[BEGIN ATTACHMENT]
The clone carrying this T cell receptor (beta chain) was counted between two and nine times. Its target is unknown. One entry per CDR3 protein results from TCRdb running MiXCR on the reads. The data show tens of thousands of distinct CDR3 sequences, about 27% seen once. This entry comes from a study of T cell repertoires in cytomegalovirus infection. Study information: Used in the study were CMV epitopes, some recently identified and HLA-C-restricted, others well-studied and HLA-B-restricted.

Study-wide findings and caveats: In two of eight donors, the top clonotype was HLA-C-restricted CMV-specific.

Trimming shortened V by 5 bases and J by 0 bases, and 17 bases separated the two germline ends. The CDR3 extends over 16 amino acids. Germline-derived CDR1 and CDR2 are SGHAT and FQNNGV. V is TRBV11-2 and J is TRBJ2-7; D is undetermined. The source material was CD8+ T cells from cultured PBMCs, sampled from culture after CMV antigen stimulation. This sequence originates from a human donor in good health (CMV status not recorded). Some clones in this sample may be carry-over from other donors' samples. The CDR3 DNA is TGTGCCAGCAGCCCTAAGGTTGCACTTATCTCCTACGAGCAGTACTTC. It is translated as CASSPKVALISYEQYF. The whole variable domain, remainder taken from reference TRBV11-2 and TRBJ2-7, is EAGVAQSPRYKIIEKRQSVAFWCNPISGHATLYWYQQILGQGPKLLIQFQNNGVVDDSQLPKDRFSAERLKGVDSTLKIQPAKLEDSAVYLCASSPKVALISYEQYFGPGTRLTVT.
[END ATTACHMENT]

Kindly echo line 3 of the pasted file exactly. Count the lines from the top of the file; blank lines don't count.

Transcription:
Trimming shortened V by 5 bases and J by 0 bases, and 17 bases separated the two germline ends. The CDR3 extends over 16 amino acids. Germline-derived CDR1 and CDR2 are SGHAT and FQNNGV. V is TRBV11-2 and J is TRBJ2-7; D is undetermined. The source material was CD8+ T cells from cultured PBMCs, sampled from culture after CMV antigen stimulation. This sequence originates from a human donor in good health (CMV status not recorded). Some clones in this sample may be carry-over from other donors' samples. The CDR3 DNA is TGTGCCAGCAGCCCTAAGGTTGCACTTATCTCCTACGAGCAGTACTTC. It is translated as CASSPKVALISYEQYF. The whole variable domain, remainder taken from reference TRBV11-2 and TRBJ2-7, is EAGVAQSPRYKIIEKRQSVAFWCNPISGHATLYWYQQILGQGPKLLIQFQNNGVVDDSQLPKDRFSAERLKGVDSTLKIQPAKLEDSAVYLCASSPKVALISYEQYFGPGTRLTVT.